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Monday, March 14, 2011

FAQs about the Japan nuclear plant

Doesn't lowering control rods into the core stop the nuclear reactions? No, about 6% of the nuclear reactions persist after the control rods are fully inserted. Although the control rods stop the fission reaction from one fuel rod to another, they can't stop fuel and by-products of fission inside each fuel rod from continuing to undergo nuclear reactions. That's why the heat from this 6% activity must be continually removed from the core even after the reactor has been shut down.

So just this residual 6% is enough to potentially cause a melt-down? Yes, unless the heat is removed from the core somehow. Usually the heat is carried away by circulating water.

Why isn't the water circulating? Because the tsunami destroyed the primary and backup power systems for the water pumps. The crisis was caused by the tsunami, not the earthquake itself.

Should the reactors have been located oceanside? They must be located near water for cooling. Japan doesn't have many inland lakes or large rivers that provide sufficient water, so these plants were built on the ocean.

Why must nuclear fuel rods be clad? Because the fuel isn't metallic; it's a powder consisting of uranium oxide and, in some cases, plutonium oxide. The powder is compressed into cylindrical pellets. Multiple pellets fit inside a tube called a rod. The material that makes the tube itself is called the cladding.

Why are fuel rods clad in zirconium? Because at the usual temperatures of the core, zirconium doesn't react with the water which surrounds the rods and carries away heat. Also, zirconium doesn't absorb neutrons; therefore zirconium doesn't impede the fission reactions when the reactor is operating normally.

What produces the hydrogen in a nuclear accident? When zirconium reaches 2200 degrees -- far above the normal operating temperature of a reactor -- it reacts chemically with water to produce zirconium oxide and hydrogen gas. This reaction can't be prevented. Worse, the reaction with water is exothermic -- meaning that it generates even more heat.

What happens to the hydrogen gas? It builds up inside the reactor vessel with increasing pressure until it must be released. If it's not released, or vented, the pressure will thwart the reactor's cooling systems by making it too difficult to pump water into the reactor vessel and cool the core.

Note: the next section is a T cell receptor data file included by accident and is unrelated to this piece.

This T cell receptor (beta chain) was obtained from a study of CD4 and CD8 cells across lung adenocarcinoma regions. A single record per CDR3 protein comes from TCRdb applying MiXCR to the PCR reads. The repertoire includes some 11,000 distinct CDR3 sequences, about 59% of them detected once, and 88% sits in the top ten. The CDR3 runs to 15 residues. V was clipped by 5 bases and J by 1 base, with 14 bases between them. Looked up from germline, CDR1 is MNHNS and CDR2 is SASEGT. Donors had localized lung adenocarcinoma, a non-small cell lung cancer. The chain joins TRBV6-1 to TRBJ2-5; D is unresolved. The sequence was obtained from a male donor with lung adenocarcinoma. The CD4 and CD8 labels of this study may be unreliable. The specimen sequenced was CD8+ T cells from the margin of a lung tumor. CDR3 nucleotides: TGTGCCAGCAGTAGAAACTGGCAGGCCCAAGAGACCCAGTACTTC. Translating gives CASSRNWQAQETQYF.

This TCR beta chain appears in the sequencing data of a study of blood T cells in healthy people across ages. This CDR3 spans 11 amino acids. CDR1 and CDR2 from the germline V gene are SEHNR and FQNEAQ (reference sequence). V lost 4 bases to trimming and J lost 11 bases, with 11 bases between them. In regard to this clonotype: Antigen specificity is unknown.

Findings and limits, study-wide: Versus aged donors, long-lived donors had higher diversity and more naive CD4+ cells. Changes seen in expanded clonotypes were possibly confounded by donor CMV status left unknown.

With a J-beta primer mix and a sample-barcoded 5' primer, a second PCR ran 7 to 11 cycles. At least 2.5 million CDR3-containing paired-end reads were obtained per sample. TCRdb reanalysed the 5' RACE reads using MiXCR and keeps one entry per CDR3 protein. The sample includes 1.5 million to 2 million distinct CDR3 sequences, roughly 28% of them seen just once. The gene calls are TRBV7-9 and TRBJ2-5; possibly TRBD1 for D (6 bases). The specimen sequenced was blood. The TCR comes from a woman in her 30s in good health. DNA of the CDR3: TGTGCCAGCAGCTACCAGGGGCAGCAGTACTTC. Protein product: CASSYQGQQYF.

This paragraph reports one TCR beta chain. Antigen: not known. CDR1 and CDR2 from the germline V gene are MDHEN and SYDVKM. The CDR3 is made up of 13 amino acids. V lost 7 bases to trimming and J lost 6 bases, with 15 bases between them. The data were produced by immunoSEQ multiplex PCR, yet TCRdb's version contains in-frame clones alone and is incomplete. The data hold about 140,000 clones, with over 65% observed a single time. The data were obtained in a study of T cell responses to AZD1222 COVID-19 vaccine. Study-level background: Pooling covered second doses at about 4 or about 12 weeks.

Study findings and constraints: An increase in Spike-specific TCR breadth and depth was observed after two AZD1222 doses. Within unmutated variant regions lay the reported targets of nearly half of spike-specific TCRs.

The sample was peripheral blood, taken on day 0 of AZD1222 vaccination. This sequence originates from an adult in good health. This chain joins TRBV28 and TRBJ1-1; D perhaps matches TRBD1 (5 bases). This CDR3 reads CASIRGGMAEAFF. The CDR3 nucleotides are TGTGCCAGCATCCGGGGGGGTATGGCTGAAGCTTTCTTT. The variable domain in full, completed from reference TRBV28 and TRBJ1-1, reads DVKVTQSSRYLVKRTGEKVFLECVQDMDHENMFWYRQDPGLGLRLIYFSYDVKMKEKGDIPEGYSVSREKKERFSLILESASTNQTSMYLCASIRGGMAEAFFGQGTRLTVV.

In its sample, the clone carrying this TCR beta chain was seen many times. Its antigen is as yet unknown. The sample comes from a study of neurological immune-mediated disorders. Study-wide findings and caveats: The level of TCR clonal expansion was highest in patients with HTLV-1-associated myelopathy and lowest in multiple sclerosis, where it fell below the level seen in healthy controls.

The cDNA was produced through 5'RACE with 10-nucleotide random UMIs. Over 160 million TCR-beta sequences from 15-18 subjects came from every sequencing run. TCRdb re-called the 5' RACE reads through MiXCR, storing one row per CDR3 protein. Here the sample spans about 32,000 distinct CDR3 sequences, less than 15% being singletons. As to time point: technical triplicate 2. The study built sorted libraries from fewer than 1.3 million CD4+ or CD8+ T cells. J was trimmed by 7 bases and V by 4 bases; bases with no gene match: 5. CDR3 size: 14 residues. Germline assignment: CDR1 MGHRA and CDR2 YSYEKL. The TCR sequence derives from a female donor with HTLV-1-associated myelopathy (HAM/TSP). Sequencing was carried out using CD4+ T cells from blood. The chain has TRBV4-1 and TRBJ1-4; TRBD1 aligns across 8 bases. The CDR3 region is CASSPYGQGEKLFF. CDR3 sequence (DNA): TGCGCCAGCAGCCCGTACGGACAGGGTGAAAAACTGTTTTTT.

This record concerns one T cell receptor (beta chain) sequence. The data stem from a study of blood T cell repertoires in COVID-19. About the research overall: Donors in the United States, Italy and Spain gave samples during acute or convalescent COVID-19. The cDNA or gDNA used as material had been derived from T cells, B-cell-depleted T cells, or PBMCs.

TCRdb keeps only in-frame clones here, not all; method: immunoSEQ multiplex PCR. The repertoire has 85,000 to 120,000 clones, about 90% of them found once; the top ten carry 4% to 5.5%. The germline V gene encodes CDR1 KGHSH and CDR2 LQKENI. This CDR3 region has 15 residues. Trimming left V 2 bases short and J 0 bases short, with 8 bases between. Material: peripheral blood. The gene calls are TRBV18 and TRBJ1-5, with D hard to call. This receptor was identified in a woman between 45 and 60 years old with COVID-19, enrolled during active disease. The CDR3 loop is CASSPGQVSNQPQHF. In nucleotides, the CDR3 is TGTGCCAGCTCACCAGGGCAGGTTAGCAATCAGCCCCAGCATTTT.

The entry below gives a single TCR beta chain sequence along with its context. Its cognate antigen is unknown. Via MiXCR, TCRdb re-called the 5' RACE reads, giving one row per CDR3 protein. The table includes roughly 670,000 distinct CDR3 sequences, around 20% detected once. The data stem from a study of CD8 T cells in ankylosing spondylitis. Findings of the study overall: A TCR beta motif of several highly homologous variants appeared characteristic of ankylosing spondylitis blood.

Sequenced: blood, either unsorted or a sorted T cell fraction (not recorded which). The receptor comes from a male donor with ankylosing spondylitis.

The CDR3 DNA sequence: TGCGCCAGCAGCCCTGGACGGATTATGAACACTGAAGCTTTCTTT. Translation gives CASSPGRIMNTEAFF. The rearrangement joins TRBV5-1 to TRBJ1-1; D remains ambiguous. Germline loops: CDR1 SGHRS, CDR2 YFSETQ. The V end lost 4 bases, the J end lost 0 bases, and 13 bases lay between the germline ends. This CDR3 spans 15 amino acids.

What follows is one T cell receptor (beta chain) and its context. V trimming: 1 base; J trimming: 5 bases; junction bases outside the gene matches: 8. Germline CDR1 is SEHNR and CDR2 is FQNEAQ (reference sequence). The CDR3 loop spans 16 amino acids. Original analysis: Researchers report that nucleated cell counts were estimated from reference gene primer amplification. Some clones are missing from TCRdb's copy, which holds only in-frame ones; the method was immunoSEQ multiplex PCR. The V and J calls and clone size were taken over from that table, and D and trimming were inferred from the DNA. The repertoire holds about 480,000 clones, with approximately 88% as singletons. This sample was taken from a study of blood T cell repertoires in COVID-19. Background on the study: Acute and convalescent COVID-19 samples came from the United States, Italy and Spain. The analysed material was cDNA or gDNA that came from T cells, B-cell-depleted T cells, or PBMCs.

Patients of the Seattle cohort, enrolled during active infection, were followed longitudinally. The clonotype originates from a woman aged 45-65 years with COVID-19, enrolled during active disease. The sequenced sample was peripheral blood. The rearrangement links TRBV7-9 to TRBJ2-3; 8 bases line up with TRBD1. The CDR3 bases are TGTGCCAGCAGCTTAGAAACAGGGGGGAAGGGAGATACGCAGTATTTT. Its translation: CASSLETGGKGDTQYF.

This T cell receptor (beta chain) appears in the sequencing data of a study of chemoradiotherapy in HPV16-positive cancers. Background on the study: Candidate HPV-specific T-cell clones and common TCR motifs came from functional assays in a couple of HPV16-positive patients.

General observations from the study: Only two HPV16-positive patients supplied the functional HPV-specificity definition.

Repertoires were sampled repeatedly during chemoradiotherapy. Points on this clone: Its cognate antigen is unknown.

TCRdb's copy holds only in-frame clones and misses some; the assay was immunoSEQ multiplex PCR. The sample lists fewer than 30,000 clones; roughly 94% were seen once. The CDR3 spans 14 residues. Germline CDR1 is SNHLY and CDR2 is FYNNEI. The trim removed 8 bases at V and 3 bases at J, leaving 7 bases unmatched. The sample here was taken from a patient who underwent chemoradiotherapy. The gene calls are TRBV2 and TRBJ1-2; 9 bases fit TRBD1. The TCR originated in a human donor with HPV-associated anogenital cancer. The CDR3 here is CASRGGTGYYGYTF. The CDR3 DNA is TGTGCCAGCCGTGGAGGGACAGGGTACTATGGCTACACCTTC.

Are their other gases inside the reactor vessel when it gets so hot? Yes, some of the cooling water will have converted to steam, despite the elevated pressure. Also, if the zirconium deteriorates and the fuel rods leak, gaseous by-products of nuclear fission such as radioactive xenon and radioactive krypton that naturally accumulate inside the fuel rods will enter the vessel.

So the operators must eventually vent the vessel to relieve the pressure? Yes. When they do this, the hydrogen, steam, and radioactive gases escape the vessel into the interior of the surrounding building. The hydrogen is not radioactive, but it's flammable (remember the Hindenberg?). The steam is not radioactive, either. The xenon and other gases are radioactive, but they're heavier than air and tend to sink into the bottom of the reactor building -- assuming the building is still air-tight.

Is that all that comes out when the vessel is vented? No, if the fuel tubes are severely ruptured, some of the uranium and plutonium compounds might be dispersed -- but these compounds are very heavy, so they don't disperse well unless there is an explosion or fire. Other radioactive by-products of nuclear fission like cesium and iodine compounds that are solids might be vented too. These molecules are not so heavy, so they're more likely to spread if they come airborne. Detecting cesium in the surrounding area is a good indication that radioactivity has escaped the plant into the environment. Some of these radioactive by-products of nuclear fission have relatively long half-lives, so they constitute a long-term radiation risk.

So what blew up? The hydrogen gas eventually reached a combustible proportion with oxygen inside the surrounding building, and inevitably a spark of some kind set it off. All the steam, radioactive gases, and airborne radioactive heavy metals that were mixed with the hydrogen then enter the atmosphere.

How much radioactivity was that? When the buildings for reactors 1 and 3 blew up, apparently not much. But there are indications that considerably more radioactivity was released when the building for reactor 2 blew up.